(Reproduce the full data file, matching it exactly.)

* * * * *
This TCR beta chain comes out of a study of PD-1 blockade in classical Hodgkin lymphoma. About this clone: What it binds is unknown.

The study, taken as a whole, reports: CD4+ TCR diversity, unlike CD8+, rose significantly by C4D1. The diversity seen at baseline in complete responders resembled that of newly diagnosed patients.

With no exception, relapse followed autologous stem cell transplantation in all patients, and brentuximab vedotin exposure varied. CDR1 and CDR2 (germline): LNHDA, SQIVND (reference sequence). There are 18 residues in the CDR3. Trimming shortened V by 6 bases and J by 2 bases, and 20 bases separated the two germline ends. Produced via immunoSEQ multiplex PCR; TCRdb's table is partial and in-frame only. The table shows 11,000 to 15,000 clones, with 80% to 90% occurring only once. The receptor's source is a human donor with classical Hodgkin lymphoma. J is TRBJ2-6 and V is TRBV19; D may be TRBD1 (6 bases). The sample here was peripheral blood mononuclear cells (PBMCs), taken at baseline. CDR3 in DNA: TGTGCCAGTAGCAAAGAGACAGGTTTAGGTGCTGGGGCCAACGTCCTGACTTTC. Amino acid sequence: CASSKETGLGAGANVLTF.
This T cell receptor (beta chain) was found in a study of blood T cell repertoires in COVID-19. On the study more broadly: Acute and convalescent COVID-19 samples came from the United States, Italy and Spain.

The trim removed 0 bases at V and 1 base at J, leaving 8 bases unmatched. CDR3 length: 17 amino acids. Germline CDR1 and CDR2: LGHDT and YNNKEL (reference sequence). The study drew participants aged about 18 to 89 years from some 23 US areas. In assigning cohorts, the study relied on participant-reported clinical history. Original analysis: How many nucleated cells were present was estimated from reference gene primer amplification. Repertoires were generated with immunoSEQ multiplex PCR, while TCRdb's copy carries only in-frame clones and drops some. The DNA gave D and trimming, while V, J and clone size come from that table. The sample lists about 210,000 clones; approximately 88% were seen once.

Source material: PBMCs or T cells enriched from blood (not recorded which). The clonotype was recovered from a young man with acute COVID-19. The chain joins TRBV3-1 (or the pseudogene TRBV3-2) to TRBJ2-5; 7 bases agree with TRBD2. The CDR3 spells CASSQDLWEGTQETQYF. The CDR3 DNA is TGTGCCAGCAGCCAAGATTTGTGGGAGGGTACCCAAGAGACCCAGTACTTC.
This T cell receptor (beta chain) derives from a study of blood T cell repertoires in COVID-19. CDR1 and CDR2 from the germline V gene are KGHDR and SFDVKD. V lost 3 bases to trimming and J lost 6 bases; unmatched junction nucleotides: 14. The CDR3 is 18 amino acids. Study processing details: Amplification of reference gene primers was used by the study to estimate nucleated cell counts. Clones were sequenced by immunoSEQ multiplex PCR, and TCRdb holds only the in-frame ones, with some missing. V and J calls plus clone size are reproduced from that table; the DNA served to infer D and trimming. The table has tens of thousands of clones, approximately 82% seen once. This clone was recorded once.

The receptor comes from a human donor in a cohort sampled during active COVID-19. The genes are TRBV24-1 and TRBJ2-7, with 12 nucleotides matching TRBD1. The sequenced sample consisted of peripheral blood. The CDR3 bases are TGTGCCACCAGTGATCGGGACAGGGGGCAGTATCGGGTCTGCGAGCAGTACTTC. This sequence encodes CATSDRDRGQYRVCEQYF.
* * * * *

This TCR beta chain comes out of a study of PD-1 blockade in classical Hodgkin lymphoma. About this clone: What it binds is unknown.

The study, taken as a whole, reports: CD4+ TCR diversity, unlike CD8+, rose significantly by C4D1. The diversity seen at baseline in complete responders resembled that of newly diagnosed patients.

With no exception, relapse followed autologous stem cell transplantation in all patients, and brentuximab vedotin exposure varied. CDR1 and CDR2 (germline): LNHDA, SQIVND (reference sequence). There are 18 residues in the CDR3. Trimming shortened V by 6 bases and J by 2 bases, and 20 bases separated the two germline ends. Produced via immunoSEQ multiplex PCR; TCRdb's table is partial and in-frame only. The table shows 11,000 to 15,000 clones, with 80% to 90% occurring only once. The receptor's source is a human donor with classical Hodgkin lymphoma. J is TRBJ2-6 and V is TRBV19; D may be TRBD1 (6 bases). The sample here was peripheral blood mononuclear cells (PBMCs), taken at baseline. CDR3 in DNA: TGTGCCAGTAGCAAAGAGACAGGTTTAGGTGCTGGGGCCAACGTCCTGACTTTC. Amino acid sequence: CASSKETGLGAGANVLTF.
This T cell receptor (beta chain) was found in a study of blood T cell repertoires in COVID-19. On the study more broadly: Acute and convalescent COVID-19 samples came from the United States, Italy and Spain.

The trim removed 0 bases at V and 1 base at J, leaving 8 bases unmatched. CDR3 length: 17 amino acids. Germline CDR1 and CDR2: LGHDT and YNNKEL (reference sequence). The study drew participants aged about 18 to 89 years from some 23 US areas. In assigning cohorts, the study relied on participant-reported clinical history. Original analysis: How many nucleated cells were present was estimated from reference gene primer amplification. Repertoires were generated with immunoSEQ multiplex PCR, while TCRdb's copy carries only in-frame clones and drops some. The DNA gave D and trimming, while V, J and clone size come from that table. The sample lists about 210,000 clones; approximately 88% were seen once.

Source material: PBMCs or T cells enriched from blood (not recorded which). The clonotype was recovered from a young man with acute COVID-19. The chain joins TRBV3-1 (or the pseudogene TRBV3-2) to TRBJ2-5; 7 bases agree with TRBD2. The CDR3 spells CASSQDLWEGTQETQYF. The CDR3 DNA is TGTGCCAGCAGCCAAGATTTGTGGGAGGGTACCCAAGAGACCCAGTACTTC.
This T cell receptor (beta chain) derives from a study of blood T cell repertoires in COVID-19. CDR1 and CDR2 from the germline V gene are KGHDR and SFDVKD. V lost 3 bases to trimming and J lost 6 bases; unmatched junction nucleotides: 14. The CDR3 is 18 amino acids. Study processing details: Amplification of reference gene primers was used by the study to estimate nucleated cell counts. Clones were sequenced by immunoSEQ multiplex PCR, and TCRdb holds only the in-frame ones, with some missing. V and J calls plus clone size are reproduced from that table; the DNA served to infer D and trimming. The table has tens of thousands of clones, approximately 82% seen once. This clone was recorded once.

The receptor comes from a human donor in a cohort sampled during active COVID-19. The genes are TRBV24-1 and TRBJ2-7, with 12 nucleotides matching TRBD1. The sequenced sample consisted of peripheral blood. The CDR3 bases are TGTGCCACCAGTGATCGGGACAGGGGGCAGTATCGGGTCTGCGAGCAGTACTTC. This sequence encodes CATSDRDRGQYRVCEQYF.